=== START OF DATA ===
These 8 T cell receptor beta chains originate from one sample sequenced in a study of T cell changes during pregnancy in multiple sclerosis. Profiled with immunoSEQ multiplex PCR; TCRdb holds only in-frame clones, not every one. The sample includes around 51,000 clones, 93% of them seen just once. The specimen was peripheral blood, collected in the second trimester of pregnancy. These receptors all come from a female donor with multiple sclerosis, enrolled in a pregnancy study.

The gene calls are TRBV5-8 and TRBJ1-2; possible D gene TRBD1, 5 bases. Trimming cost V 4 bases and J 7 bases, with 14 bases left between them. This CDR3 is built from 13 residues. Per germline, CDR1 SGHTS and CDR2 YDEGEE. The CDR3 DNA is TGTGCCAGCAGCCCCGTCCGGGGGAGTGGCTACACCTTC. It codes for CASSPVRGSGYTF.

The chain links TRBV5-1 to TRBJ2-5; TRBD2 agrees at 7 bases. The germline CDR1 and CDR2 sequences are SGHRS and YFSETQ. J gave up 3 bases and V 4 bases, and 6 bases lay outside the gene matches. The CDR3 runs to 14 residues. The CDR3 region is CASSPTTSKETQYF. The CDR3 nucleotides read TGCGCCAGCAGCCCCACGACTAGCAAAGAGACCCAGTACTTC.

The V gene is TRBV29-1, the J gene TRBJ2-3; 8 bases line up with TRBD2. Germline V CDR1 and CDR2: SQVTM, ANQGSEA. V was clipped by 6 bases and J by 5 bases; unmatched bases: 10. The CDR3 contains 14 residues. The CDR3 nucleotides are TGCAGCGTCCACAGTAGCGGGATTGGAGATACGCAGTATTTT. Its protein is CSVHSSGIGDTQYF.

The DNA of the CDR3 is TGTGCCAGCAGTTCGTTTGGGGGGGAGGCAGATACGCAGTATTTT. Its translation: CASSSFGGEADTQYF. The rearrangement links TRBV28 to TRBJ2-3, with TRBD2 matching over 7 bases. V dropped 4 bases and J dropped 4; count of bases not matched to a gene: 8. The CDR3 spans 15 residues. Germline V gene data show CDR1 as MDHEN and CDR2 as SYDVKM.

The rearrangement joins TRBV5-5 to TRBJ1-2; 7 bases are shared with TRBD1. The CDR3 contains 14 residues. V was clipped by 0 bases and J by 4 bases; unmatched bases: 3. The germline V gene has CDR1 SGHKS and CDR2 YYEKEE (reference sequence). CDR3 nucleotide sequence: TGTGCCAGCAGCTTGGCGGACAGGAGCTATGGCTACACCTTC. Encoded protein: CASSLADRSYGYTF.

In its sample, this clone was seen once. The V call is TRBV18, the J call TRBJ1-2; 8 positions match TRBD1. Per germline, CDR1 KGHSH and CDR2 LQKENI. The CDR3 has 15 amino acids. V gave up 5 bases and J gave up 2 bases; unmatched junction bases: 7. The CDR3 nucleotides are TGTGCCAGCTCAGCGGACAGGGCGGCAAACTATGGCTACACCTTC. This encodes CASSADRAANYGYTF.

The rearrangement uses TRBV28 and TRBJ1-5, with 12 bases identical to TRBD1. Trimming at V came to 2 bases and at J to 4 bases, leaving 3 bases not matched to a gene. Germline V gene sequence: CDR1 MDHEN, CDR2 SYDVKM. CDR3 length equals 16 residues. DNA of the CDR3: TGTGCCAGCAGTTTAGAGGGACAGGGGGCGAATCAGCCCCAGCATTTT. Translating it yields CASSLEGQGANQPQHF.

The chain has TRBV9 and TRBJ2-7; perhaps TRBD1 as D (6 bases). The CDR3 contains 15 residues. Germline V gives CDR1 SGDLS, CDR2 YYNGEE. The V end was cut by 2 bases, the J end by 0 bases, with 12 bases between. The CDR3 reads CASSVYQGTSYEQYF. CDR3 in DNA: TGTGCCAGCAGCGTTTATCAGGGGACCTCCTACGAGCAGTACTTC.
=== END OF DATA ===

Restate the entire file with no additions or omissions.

These 8 T cell receptor beta chains originate from one sample sequenced in a study of T cell changes during pregnancy in multiple sclerosis. Profiled with immunoSEQ multiplex PCR; TCRdb holds only in-frame clones, not every one. The sample includes around 51,000 clones, 93% of them seen just once. The specimen was peripheral blood, collected in the second trimester of pregnancy. These receptors all come from a female donor with multiple sclerosis, enrolled in a pregnancy study.

The gene calls are TRBV5-8 and TRBJ1-2; possible D gene TRBD1, 5 bases. Trimming cost V 4 bases and J 7 bases, with 14 bases left between them. This CDR3 is built from 13 residues. Per germline, CDR1 SGHTS and CDR2 YDEGEE. The CDR3 DNA is TGTGCCAGCAGCCCCGTCCGGGGGAGTGGCTACACCTTC. It codes for CASSPVRGSGYTF.

The chain links TRBV5-1 to TRBJ2-5; TRBD2 agrees at 7 bases. The germline CDR1 and CDR2 sequences are SGHRS and YFSETQ. J gave up 3 bases and V 4 bases, and 6 bases lay outside the gene matches. The CDR3 runs to 14 residues. The CDR3 region is CASSPTTSKETQYF. The CDR3 nucleotides read TGCGCCAGCAGCCCCACGACTAGCAAAGAGACCCAGTACTTC.

The V gene is TRBV29-1, the J gene TRBJ2-3; 8 bases line up with TRBD2. Germline V CDR1 and CDR2: SQVTM, ANQGSEA. V was clipped by 6 bases and J by 5 bases; unmatched bases: 10. The CDR3 contains 14 residues. The CDR3 nucleotides are TGCAGCGTCCACAGTAGCGGGATTGGAGATACGCAGTATTTT. Its protein is CSVHSSGIGDTQYF.

The DNA of the CDR3 is TGTGCCAGCAGTTCGTTTGGGGGGGAGGCAGATACGCAGTATTTT. Its translation: CASSSFGGEADTQYF. The rearrangement links TRBV28 to TRBJ2-3, with TRBD2 matching over 7 bases. V dropped 4 bases and J dropped 4; count of bases not matched to a gene: 8. The CDR3 spans 15 residues. Germline V gene data show CDR1 as MDHEN and CDR2 as SYDVKM.

The rearrangement joins TRBV5-5 to TRBJ1-2; 7 bases are shared with TRBD1. The CDR3 contains 14 residues. V was clipped by 0 bases and J by 4 bases; unmatched bases: 3. The germline V gene has CDR1 SGHKS and CDR2 YYEKEE (reference sequence). CDR3 nucleotide sequence: TGTGCCAGCAGCTTGGCGGACAGGAGCTATGGCTACACCTTC. Encoded protein: CASSLADRSYGYTF.

In its sample, this clone was seen once. The V call is TRBV18, the J call TRBJ1-2; 8 positions match TRBD1. Per germline, CDR1 KGHSH and CDR2 LQKENI. The CDR3 has 15 amino acids. V gave up 5 bases and J gave up 2 bases; unmatched junction bases: 7. The CDR3 nucleotides are TGTGCCAGCTCAGCGGACAGGGCGGCAAACTATGGCTACACCTTC. This encodes CASSADRAANYGYTF.

The rearrangement uses TRBV28 and TRBJ1-5, with 12 bases identical to TRBD1. Trimming at V came to 2 bases and at J to 4 bases, leaving 3 bases not matched to a gene. Germline V gene sequence: CDR1 MDHEN, CDR2 SYDVKM. CDR3 length equals 16 residues. DNA of the CDR3: TGTGCCAGCAGTTTAGAGGGACAGGGGGCGAATCAGCCCCAGCATTTT. Translating it yields CASSLEGQGANQPQHF.

The chain has TRBV9 and TRBJ2-7; perhaps TRBD1 as D (6 bases). The CDR3 contains 15 residues. Germline V gives CDR1 SGDLS, CDR2 YYNGEE. The V end was cut by 2 bases, the J end by 0 bases, with 12 bases between. The CDR3 reads CASSVYQGTSYEQYF. CDR3 in DNA: TGTGCCAGCAGCGTTTATCAGGGGACCTCCTACGAGCAGTACTTC.